Tuku II takes to the stage

tuku_and_son_stageHARARE - Oliver Mtukudzi is on tour with his son, Sam, performing in dingy places he started out as a young musician in the 70s. (Pictured: Tuku and his son, Sam, on stage together)

At Mushandirapamwe in Highfield, Tuku was a fatherly figure as he performed with his son in a show dubbed Perekedza Mwana, a ghetto comeback concept where Tuku retraces his footsteps mainly to those township venues where he started his career in the 70s.

In a series of shows lined up at selected venues countrywide Tuku is introducing his young son Sam, a recorded musician, to the ghettos that gave birth to Zimbabwes superstar. Father and son fired by the same blood!

Tall and relaxed, with a low husky voice, Tuku called for dignity, responsibility and respect among tribes and cultures. His songs judiciously blend styles from across southern Africa and beyond without submerging local traits.

Playing an acoustic set with his son and leading his nine-member band, the Black Spirits, Mtukudzi made the messages dance. His son Sam is mastering his father’s technique, using the syncopated, hop-scotching modal patterns of traditional Zimbabwean music – originally plucked on mbira (thumb piano), now transferred to guitar and keyboard – along with soul-flavoured urban South African styles like mbaqanga.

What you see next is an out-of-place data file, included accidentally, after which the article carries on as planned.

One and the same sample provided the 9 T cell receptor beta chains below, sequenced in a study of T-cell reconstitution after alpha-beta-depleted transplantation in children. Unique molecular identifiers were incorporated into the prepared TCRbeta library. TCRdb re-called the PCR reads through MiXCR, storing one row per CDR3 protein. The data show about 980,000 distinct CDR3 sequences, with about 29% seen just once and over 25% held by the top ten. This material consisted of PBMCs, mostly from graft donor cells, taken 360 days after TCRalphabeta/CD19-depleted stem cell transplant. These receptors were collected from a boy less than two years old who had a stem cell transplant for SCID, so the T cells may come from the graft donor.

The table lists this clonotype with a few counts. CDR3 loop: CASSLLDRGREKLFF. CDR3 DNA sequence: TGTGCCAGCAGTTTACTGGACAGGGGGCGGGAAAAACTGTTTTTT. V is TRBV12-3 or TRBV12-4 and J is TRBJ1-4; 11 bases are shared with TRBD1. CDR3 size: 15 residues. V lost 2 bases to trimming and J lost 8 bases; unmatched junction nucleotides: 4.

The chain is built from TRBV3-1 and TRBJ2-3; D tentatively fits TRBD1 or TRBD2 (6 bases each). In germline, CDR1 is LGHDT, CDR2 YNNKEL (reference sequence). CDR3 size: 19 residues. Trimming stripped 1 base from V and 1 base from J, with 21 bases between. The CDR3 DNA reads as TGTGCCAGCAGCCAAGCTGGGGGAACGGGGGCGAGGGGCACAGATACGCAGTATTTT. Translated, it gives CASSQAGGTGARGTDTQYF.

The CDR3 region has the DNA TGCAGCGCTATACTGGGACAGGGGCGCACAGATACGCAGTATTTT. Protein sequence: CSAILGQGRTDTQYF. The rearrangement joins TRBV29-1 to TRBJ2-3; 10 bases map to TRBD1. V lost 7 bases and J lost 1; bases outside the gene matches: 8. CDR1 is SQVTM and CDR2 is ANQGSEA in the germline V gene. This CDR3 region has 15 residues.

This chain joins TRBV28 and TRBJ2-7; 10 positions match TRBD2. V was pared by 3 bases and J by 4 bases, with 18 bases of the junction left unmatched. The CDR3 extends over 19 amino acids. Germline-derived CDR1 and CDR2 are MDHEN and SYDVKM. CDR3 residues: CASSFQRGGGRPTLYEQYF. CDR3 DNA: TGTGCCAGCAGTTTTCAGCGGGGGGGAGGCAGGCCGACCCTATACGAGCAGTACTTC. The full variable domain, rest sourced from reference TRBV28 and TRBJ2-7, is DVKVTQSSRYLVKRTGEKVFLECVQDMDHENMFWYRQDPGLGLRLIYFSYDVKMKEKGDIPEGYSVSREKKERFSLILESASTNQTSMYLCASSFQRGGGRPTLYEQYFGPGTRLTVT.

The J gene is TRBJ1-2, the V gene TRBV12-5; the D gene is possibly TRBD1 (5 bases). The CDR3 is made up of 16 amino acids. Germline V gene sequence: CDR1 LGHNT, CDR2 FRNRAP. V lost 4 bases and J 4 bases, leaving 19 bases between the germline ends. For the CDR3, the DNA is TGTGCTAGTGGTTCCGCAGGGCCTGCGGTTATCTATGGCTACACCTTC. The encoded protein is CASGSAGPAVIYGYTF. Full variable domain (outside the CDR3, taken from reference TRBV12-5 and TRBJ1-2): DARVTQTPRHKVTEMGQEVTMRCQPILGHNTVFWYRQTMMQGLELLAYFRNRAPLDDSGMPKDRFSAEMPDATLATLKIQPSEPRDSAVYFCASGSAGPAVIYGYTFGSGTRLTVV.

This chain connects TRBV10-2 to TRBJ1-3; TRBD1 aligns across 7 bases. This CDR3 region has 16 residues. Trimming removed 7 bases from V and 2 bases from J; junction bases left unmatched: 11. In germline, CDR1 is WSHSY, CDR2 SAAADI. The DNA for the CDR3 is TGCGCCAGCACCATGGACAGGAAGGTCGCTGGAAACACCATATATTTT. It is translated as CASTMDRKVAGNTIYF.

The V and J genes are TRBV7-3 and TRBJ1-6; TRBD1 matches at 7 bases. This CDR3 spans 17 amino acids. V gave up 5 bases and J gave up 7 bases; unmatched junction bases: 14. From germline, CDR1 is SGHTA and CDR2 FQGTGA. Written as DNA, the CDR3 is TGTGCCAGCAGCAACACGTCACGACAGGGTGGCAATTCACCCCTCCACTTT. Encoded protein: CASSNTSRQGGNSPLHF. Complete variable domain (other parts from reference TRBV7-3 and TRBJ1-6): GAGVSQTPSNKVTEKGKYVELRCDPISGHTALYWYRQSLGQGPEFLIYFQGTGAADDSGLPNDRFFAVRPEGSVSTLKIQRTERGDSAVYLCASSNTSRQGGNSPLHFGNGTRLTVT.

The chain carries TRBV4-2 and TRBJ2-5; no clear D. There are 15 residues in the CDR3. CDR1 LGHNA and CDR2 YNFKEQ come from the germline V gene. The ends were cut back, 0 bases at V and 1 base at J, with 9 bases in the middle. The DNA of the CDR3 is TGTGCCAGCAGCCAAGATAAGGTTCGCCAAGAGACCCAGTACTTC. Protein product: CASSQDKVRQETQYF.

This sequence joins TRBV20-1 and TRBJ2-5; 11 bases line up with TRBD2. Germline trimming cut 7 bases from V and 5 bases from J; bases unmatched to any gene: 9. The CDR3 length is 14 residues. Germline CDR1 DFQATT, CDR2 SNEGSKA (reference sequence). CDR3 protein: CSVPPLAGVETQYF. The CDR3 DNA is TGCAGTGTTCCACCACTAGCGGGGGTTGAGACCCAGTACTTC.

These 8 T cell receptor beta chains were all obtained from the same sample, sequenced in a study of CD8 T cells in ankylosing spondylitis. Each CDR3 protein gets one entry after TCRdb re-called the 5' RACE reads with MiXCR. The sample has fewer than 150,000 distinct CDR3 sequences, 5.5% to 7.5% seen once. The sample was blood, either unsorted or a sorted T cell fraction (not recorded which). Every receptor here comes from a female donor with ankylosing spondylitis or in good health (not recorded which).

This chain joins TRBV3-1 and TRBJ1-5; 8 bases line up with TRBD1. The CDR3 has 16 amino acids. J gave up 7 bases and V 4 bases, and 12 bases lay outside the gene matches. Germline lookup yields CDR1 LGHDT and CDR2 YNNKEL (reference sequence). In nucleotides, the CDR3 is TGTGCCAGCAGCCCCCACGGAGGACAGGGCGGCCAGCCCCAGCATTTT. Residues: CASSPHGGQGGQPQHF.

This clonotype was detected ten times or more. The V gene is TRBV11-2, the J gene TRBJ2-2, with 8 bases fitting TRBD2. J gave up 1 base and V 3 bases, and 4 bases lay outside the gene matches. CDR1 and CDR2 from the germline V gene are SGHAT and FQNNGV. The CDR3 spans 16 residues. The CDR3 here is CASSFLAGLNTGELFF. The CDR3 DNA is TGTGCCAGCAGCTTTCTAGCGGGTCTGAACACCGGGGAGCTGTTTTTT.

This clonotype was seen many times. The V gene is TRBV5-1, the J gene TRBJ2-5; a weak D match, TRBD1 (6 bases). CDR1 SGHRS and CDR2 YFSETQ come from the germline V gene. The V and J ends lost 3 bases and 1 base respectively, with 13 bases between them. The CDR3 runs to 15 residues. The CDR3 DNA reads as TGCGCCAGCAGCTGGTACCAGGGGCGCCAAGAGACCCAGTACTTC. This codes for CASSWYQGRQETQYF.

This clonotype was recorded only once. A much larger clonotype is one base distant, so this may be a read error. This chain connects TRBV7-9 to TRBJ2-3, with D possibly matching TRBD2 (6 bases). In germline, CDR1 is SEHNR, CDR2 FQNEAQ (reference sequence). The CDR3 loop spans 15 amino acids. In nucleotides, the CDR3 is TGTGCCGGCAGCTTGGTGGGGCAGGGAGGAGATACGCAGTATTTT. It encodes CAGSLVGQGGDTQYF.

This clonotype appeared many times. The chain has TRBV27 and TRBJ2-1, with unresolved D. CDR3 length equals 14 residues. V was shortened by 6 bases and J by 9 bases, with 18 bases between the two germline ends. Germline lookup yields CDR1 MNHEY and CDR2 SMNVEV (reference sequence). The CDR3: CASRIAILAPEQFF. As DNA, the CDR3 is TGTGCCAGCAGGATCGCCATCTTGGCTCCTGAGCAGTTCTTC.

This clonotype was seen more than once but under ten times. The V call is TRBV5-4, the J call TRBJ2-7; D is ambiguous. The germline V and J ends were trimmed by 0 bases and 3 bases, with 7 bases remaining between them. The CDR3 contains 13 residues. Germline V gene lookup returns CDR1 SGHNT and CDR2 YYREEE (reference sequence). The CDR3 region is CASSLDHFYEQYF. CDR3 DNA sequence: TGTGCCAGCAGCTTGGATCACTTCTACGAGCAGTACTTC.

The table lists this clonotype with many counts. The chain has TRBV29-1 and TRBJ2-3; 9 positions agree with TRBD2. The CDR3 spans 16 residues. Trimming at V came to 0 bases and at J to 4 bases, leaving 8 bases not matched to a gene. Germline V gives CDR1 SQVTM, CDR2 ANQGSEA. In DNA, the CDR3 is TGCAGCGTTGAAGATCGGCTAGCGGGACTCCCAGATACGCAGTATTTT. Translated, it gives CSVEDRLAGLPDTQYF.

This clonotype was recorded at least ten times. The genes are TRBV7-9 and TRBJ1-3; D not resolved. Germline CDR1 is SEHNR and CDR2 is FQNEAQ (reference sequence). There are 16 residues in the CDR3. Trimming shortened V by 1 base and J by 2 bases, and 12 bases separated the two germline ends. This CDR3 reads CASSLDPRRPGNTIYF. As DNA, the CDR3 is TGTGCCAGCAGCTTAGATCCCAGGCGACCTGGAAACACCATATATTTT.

Tuku’s voice took on a traditionalist quaver or a preacherly fullness, setting up a gospel-like call-and-response with three backup singers while he led his son in strutting dance steps. Performing with his son from the three-chord solidity of mbaqanga songs like “Hear Me Lord” to the dizzying nine-beat Zimbabwean rhythm in “Tsika Dedzu,” the band made slower songs lilt and faster ones fly.

Both Tuku’s and his son’s guitar parts support the songs the way a tightrope carries an aerialist. With the Black Spirits, father and son’s acoustic guitars were tucked into the polyphony of lead guitar and keyboards. Father and son often plucked just sparse arpeggios, yet they were enough. As he meshed syncopations with the congas drummer and traded vocal lines with two female singers, and danced with his son on stage, he generated rhythmic bliss out of thin air.

And it is no doubt that Tuku Music has a successor, his son, Sam.

Post published in: Music

Leave a Reply

Your email address will not be published. Required fields are marked *